It goes without saying that production firearms don’t get built with that kind of precision. There are too many parts, too many processes that introduce distortion and variation, and at production levels it is simply not cost effective to eliminate them.
When you want a seriously precise long range rifle you either start with a custom action like Surgeon or Defiance, which has been machined to very exacting tolerances, or you bring your factory action to a good gunsmith to have it “blueprinted.” Blueprinting is a rather oblique way of describing the process of improving the tolerances of the rifle. Mating surfaces are faced true, threads are recut precisely and concentric to the bolt, etc. Naturally, a match grade barrel (with bore tolerances of .0001” or better) will be just as precisely mated to the improved receiver.
Remington and Savage actions have long been favored by gunsmiths in this pursuit, because, being round, they can be chucked in a lathe for blueprinting. These days you don’t even need the lathe. Manson Precision makes a set of mandrels, reamers, and taps that will do the job just as precisely without.
Unfortunately Marlins have not been the focus of much development in precision gunsmithing. Given the shape of the receiver, they cannot be chucked in a lathe. There are currently no off-the-shelf tools for blueprinting Marlin actions. This has bothered me for a long time. Call me crazy, but I want my Marlins to shoot as accurately as a good bolt action.
To make matters worse, Marlins have (excepting the “M” platforms) square cut receiver/barrel threads. While square threads can work just as well as more common V cut threads, the method of cutting square threads is definitely inferior. A square thread cutter is necessarily square, unlike the sharply pointed V thread cutter. In the case of 12 tpi Marlin threads the lathe cutter is about .042” wide. No matter what you do, and how good your lathe is, you cannot escape the fact that the cutter will cut its full face width on every pass, like a bulldozer blade plowing through soil. This broad blade tends to create a craggy, uneven thread wall, with imperfections that can be seen by the naked eye.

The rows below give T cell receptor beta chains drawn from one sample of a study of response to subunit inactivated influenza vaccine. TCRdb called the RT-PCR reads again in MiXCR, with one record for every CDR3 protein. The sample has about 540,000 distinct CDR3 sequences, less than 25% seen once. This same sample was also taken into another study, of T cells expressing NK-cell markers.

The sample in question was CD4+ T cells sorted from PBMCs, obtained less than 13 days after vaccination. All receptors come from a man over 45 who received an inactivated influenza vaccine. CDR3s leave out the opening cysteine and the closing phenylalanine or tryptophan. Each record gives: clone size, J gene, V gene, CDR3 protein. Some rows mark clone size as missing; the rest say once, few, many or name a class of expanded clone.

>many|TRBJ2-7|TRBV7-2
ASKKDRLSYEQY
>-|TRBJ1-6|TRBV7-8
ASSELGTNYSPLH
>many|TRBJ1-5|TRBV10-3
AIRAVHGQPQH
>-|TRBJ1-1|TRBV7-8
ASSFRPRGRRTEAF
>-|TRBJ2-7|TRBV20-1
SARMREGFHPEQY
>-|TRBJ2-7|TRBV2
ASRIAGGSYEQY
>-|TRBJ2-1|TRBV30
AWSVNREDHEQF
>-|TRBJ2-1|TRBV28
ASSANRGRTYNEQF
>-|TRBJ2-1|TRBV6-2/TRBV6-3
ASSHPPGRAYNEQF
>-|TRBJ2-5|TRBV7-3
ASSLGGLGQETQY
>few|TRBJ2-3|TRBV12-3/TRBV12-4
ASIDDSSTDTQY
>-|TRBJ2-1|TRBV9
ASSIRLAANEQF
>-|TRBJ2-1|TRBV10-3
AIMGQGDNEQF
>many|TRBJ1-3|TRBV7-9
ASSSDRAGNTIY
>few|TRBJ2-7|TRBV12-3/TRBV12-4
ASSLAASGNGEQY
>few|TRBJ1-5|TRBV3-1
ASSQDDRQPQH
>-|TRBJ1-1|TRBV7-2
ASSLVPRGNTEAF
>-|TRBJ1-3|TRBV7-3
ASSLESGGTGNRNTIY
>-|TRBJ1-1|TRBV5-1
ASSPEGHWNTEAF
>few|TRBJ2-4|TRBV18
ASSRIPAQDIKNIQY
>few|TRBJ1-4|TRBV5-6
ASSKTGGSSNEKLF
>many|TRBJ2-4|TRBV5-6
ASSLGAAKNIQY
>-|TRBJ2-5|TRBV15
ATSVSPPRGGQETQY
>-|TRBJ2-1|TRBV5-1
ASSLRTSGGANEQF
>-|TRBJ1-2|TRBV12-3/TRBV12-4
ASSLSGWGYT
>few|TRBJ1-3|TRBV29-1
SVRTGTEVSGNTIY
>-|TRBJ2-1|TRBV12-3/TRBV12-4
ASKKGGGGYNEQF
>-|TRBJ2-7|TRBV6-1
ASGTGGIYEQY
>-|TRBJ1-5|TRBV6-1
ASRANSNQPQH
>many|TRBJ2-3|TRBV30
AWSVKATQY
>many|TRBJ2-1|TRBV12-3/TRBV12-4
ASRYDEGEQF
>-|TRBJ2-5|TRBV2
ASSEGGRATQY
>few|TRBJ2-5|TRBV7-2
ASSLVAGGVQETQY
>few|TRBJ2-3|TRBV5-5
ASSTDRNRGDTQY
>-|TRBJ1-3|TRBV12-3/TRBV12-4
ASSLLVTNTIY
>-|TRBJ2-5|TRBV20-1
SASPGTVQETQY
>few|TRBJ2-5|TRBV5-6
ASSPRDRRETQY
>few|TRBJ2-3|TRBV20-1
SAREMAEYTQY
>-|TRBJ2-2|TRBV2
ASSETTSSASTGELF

Imperfections are anathema to accuracy. Combine these barrel thread imperfections with (sometimes gross) inconsistencies inside the Marlin receiver, and it can be a real trick to extract MOA accuracy from these rifles, even with a premium barrel. While I’ve had a lot of success doing it, I couldn’t satisfy myself that we were getting the best possible until I knew those imperfections were eliminated.
I wanted–but could not find–blueprinting tools for the Marlin receiver, and I wanted a more precise means of cutting the barrel threads as well. No amount of pleading got the tools made for me, so I embarked on a year-long quest to make them myself. This was in between a whole lot of other things I was spearheading at RPP, but nonetheless, I gave considerable brain power to the blueprinting project. I researched tool steels and heat treating methods, eventually building myself a small furnace. I made a reamer and facing tool successfully, but still the Holy Grail eluded me. A square thread tap so precise that it could be the one ring to rule them all.